MySQL allows you to perform more complicated queries by using AND and OR in your WHERE clause to tie conditions together. You can also use brackets to form groups of equations through two main processes - using AND/OR (plus brackets) to make your queries more specific, and using the JOIN keyword to merge tables together.
Using AND and OR as well as brackets, you can form complex queries with little fuss. Here is a basic example to find someone with FirstName "John" and LastName "Smith".
SELECT * FROM usertable WHERE FirstName = 'John' AND LastName = 'Smith';
Here MySQL will only return rows that meet both requirements. If we wanted MySQL to return any row that had "John" as FirstName or "Smith" as LastName, it is as simple as changing the AND to an OR:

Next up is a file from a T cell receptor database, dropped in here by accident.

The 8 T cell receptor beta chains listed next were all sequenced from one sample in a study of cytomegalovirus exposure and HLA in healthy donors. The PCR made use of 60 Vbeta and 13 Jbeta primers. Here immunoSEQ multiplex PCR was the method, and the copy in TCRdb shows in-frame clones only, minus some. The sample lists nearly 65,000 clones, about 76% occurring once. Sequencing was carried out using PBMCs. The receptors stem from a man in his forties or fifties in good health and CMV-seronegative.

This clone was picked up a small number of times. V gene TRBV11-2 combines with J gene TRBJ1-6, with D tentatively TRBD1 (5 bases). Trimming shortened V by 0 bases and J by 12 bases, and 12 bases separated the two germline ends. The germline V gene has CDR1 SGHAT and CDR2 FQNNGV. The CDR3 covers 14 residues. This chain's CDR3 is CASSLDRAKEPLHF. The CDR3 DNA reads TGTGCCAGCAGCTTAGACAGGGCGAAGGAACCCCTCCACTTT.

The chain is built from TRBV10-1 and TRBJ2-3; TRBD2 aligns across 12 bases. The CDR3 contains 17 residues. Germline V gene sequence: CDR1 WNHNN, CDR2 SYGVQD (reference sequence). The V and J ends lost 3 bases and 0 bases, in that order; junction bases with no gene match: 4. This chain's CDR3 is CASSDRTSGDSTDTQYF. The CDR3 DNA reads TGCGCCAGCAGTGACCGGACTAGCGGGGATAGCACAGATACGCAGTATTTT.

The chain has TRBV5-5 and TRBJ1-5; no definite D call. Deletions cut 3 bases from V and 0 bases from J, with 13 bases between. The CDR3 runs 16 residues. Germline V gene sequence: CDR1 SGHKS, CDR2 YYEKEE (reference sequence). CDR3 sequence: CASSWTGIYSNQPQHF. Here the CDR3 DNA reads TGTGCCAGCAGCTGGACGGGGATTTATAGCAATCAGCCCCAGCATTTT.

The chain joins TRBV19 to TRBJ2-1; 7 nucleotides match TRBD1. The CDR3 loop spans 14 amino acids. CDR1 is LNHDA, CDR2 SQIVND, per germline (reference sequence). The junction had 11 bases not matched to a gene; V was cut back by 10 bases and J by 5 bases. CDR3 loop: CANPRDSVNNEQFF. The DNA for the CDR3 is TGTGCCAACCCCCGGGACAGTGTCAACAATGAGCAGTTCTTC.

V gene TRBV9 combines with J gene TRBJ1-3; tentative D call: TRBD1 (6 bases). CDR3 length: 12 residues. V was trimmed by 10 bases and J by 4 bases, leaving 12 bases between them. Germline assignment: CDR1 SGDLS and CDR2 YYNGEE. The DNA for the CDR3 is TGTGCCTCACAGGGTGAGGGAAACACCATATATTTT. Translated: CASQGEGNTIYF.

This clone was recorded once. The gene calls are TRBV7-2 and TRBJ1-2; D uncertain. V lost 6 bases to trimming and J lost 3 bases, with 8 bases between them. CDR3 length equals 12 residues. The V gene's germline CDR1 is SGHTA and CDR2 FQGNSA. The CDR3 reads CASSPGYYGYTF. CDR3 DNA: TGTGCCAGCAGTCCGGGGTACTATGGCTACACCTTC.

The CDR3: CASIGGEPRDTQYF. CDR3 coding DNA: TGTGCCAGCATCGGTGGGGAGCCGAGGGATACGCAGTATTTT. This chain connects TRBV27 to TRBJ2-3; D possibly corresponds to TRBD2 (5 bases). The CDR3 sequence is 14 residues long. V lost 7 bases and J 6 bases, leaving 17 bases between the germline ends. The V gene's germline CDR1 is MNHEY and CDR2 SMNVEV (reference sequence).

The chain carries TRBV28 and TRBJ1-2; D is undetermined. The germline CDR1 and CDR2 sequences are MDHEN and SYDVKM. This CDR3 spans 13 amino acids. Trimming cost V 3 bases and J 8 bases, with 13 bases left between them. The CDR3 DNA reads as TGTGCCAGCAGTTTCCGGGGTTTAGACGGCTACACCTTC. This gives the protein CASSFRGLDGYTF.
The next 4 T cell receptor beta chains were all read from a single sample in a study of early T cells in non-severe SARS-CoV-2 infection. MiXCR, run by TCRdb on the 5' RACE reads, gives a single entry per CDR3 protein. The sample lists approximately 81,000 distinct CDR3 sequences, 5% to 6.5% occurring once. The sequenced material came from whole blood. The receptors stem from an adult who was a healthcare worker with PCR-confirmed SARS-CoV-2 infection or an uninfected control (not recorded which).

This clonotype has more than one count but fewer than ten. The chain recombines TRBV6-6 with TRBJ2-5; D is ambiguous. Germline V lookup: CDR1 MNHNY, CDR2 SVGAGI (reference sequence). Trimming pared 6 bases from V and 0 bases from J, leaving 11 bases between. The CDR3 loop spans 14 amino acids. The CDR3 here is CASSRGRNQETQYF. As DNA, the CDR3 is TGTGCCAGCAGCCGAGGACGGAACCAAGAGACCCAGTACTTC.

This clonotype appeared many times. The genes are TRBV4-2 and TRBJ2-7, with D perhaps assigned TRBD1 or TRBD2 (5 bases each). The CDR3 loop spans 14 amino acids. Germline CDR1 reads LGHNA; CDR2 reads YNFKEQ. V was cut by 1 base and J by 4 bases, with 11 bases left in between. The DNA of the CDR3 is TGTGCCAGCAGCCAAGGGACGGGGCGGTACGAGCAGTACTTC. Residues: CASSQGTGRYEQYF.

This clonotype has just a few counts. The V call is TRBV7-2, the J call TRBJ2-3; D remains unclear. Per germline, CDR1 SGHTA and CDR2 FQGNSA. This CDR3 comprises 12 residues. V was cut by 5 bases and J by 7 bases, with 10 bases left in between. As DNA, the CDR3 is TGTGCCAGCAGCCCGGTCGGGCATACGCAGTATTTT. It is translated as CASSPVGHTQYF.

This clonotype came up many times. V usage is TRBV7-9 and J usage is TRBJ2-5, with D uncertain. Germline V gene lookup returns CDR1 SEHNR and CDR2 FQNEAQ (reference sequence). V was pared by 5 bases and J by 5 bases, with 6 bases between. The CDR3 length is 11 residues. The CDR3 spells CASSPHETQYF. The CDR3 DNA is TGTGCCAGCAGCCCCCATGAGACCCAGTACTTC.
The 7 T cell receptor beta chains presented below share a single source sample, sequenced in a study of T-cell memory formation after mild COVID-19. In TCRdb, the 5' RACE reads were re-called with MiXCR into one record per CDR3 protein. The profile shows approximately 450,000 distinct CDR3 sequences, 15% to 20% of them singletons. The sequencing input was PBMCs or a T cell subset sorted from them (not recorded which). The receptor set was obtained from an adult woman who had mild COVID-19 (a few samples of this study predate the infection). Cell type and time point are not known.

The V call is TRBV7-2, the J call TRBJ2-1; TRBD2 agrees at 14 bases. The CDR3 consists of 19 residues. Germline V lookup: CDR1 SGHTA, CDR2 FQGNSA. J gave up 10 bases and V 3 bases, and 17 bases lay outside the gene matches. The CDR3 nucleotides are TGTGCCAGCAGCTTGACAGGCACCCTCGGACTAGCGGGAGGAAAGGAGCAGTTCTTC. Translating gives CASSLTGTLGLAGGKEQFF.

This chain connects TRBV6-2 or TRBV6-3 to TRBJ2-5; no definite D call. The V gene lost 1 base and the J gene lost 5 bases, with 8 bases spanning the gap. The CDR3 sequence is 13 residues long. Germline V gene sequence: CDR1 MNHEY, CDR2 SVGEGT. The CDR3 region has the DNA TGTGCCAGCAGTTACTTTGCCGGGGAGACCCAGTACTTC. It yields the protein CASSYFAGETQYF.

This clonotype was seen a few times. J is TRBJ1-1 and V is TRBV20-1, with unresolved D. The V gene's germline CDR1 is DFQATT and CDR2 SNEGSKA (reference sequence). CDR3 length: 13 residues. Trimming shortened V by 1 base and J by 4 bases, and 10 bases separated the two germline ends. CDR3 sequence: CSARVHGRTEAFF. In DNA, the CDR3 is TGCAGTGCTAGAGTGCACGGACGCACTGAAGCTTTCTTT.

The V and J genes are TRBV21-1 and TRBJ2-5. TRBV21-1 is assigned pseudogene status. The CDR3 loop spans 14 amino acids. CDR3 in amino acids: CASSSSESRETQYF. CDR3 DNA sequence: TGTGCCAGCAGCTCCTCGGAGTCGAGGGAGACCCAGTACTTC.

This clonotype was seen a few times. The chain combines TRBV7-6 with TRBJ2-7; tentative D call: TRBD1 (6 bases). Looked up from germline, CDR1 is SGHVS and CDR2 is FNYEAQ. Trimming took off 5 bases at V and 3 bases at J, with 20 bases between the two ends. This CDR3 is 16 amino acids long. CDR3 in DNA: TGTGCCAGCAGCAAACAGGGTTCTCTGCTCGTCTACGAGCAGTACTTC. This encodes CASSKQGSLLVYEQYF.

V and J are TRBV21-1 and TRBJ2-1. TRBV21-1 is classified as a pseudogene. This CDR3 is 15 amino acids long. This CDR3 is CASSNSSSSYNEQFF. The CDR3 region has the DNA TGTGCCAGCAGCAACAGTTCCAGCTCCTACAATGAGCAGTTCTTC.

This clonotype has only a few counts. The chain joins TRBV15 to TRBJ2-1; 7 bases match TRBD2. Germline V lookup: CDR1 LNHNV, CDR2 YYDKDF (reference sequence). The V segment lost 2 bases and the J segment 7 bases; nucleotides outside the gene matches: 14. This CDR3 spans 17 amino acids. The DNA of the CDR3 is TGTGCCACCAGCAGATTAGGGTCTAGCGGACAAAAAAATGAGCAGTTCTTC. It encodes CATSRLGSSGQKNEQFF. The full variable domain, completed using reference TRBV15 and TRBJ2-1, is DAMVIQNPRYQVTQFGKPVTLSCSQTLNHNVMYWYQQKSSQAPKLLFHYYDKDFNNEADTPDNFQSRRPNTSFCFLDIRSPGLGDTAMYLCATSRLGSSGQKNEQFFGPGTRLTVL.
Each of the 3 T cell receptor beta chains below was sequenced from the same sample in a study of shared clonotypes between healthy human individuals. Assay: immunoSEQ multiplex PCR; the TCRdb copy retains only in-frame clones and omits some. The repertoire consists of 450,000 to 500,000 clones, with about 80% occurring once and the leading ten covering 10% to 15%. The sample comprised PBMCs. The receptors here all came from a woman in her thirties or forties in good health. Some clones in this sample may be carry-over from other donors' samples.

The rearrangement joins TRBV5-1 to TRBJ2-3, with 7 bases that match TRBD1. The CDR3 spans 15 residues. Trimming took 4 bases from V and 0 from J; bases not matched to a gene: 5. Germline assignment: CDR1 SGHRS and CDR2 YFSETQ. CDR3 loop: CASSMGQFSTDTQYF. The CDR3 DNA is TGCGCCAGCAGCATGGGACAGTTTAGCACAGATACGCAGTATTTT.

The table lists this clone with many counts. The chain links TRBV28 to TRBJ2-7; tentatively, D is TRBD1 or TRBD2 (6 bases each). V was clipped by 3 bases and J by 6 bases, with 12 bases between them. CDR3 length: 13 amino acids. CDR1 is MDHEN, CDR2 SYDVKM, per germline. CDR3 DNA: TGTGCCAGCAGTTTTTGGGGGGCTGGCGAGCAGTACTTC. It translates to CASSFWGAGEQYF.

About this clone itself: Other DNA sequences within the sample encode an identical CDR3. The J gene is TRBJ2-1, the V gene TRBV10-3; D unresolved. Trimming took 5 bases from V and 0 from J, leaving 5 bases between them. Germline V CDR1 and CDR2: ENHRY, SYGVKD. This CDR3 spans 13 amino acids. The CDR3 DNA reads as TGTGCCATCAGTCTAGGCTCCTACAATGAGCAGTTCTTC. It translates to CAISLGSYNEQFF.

SELECT * FROM usertable WHERE FirstName = 'John' OR LastName = 'Smith';
That would return records such as "John Jones", "Karen Smith". If we wanted only records that definitely had John as FirstName, but could be either "Jones" or "Smith" as LastName, we would need to use brackets, like this:
SELECT * FROM Users WHERE FirstName = 'John' AND (LastName = 'Smith' OR LastName = 'Jones');
This time the FirstName condition must match as well as either LastName "Smith" or LastName "Jones" - "John Connor" will not match. For the final example of AND and OR, here's a snippet of code that will match one of four possibilities: John Smith, John Jones, Jennifer Smith, or Jennifer Jones:
SELECT * FROM Users WHERE (FirstName = 'John' OR FirstName = 'Jennifer') AND (LastName = 'Smith' OR LastName = 'Jones');
AND and OR really aren't difficult at all, particularly seeing as MySQL will sort out bracket problems quite easily- you can use more brackets than is required, but it will still work out OK. When using complex queries with AND or OR, consider trying them out in the MySQL monitor first to make sure you have got the query right before trying them in your PHP scripts.